By Jacob Gurvis
NBA player Enes Kanter Freedom, a Turkish Muslim known for his off-court activism, was recently in Israel to host an interfaith basketball clinic.
The 11-year veteran ran the Enes Kanter Freedom Unity Basketball Camp at the Jerusalem YMCA through last Friday, Aug. 5. The clinic was open to 40 Jewish, Muslim, Christian and Druze children ranging in age from 10 to 15. It was a partnership between nonprofits Bnai Zion, Athletes for Israel and Together Vouch for Each Other US.
Tamir Goodman (Provided photo)
Baltimore native Tamir Goodman, a former Division I college basketball star dubbed the “Jewish Jordan” during his years at Pikesville’s Talmudical Academy, was on hand as well. Now 40, Goodman lives in Jerusalem with his wife and five children.
“Two weeks ago 40 kids from very diverse backgrounds (Christian, Muslim, Jewish) arrived to camp as strangers. As camp is coming to an end, I can say they’re leaving as FAMILY. Thank you,” tweeted Goodman, who runs a summer overnight basketball camp in Jerusalem and earlier this month partnered with the Amar’e Stoudemire Peace Camp to host a group of young players from various religions and backgrounds in Jerusalem.
Kanter Freedom, 30, told the Jerusalem Post, “I believe that we can use sports to promote tolerance, respect and coexistence. By bringing children together on a basketball court, I know we can show them the importance of respecting people of all faiths while building camaraderie and developing relationships.”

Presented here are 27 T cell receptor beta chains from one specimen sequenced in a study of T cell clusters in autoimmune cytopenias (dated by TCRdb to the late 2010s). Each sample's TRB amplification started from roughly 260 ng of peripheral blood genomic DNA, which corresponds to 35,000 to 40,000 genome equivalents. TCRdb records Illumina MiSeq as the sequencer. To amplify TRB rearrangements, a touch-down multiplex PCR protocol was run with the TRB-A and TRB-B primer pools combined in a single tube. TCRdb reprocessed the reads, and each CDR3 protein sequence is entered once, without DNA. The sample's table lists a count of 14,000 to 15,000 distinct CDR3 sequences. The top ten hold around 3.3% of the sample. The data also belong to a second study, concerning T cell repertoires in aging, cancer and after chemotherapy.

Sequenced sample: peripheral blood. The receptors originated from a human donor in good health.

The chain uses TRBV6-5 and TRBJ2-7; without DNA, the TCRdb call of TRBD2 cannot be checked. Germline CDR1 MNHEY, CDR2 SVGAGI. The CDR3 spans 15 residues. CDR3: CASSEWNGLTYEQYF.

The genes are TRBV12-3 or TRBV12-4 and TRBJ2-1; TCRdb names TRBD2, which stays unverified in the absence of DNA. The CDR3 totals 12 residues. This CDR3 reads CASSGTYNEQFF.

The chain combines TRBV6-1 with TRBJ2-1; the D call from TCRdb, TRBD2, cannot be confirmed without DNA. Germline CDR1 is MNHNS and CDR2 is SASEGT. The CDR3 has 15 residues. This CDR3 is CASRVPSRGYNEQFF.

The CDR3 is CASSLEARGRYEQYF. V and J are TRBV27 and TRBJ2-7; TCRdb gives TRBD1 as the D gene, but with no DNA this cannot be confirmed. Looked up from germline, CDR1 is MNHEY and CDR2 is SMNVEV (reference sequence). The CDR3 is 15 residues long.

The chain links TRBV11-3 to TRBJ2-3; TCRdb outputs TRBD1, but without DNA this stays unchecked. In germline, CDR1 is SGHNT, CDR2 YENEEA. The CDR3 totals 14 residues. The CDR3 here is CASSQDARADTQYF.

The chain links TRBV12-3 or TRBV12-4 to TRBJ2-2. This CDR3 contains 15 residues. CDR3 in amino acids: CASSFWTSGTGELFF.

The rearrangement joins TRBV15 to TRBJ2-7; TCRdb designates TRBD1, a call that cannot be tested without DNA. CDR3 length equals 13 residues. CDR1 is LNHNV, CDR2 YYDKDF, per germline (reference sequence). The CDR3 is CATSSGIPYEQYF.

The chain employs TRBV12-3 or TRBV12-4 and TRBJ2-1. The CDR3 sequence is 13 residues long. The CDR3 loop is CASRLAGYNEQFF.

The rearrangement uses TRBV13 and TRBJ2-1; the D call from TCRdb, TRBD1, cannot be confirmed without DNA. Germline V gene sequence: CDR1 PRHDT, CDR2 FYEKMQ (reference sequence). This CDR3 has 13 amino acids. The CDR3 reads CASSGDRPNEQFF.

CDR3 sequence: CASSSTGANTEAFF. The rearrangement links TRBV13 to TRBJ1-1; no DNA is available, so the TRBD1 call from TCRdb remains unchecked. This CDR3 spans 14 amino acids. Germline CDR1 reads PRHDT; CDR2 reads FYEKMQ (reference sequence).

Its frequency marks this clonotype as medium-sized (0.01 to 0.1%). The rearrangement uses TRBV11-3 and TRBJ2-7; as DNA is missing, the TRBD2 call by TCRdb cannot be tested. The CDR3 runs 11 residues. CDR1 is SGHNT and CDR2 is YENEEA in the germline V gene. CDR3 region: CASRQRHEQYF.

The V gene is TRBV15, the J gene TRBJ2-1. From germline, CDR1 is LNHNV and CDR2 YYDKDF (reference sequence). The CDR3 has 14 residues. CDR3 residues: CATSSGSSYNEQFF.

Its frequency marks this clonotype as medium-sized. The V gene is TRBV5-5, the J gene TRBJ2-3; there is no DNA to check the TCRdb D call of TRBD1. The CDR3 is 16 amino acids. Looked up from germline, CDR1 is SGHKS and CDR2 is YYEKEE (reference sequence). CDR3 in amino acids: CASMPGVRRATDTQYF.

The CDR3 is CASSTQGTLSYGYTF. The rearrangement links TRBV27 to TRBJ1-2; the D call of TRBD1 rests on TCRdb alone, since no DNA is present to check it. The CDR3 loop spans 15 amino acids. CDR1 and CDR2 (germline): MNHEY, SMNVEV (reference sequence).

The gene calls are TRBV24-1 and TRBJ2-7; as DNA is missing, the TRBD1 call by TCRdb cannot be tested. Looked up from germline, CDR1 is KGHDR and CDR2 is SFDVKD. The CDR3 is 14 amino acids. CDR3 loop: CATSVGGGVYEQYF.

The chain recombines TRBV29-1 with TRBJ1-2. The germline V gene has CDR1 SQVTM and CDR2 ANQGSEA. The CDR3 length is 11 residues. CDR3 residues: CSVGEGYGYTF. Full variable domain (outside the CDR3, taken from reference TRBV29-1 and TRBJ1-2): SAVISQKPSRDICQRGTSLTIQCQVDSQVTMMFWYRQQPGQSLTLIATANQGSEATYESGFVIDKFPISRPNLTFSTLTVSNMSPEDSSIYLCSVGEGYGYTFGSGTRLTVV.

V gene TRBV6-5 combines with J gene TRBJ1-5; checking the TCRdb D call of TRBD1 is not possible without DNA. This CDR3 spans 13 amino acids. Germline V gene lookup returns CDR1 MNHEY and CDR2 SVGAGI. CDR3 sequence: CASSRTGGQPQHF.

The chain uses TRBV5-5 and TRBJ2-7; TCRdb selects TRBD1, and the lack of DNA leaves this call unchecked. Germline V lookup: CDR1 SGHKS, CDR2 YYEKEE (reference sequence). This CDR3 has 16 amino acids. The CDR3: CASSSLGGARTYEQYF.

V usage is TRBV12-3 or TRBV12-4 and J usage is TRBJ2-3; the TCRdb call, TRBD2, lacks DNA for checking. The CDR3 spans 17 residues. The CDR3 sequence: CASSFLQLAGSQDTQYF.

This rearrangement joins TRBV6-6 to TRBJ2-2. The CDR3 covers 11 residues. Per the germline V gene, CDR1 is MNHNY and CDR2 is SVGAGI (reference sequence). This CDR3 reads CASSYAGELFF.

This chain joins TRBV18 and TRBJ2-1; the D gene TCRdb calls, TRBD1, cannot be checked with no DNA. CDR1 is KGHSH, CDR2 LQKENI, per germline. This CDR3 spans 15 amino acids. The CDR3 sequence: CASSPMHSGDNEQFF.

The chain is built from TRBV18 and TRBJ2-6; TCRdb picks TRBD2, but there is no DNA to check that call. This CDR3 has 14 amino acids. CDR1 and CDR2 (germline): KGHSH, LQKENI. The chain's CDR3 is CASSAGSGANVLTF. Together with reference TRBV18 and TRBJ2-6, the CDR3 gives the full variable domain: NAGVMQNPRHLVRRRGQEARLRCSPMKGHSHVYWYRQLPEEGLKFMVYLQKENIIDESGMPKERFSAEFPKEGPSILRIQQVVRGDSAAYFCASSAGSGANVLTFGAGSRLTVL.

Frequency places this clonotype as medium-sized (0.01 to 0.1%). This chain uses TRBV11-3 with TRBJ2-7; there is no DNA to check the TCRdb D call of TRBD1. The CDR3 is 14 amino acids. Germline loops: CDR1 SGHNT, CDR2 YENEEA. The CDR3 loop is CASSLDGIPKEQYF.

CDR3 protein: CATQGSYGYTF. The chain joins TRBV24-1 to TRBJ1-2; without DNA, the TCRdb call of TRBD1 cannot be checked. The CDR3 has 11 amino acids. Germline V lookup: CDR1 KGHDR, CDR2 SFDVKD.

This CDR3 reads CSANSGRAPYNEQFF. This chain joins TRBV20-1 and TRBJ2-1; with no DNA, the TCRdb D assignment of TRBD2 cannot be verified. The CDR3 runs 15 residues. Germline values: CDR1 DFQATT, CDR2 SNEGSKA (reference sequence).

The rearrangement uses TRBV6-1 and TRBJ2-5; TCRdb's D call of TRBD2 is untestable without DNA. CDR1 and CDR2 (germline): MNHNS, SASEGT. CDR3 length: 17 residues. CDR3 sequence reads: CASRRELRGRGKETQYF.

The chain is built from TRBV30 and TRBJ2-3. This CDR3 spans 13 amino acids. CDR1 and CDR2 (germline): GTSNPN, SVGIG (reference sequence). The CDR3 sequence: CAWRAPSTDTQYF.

The Auburn University men’s basketball team, which was in Israel for a 10-day “Birthright for College Basketball” trip, also participated in the clinic.
Kanter Freedom has played for five teams during his NBA career, and is currently a free agent. The 6-foot-10 center has been active as an advocate for human rights, especially in China and his home country of Turkey.
In 2019, Kanter Freedom hosted a similar basketball camp in Brooklyn, for Jewish and Muslim children. And this year, he helped shepherd a Holocaust education program at a Muslim school in Brooklyn.
“I’m going to educate our kids so they can have some empathy, they can have some sympathy, so they can put themselves in other people’s shoes so they can understand them better,” Kanter Freedom told the New York Jewish Week last month. “If you understand other religions or cultures, if you get to know them he better you’re going to respect them and love them.”
Jacob Gurvis is audience engagement editor for the JTA global Jewish news source.
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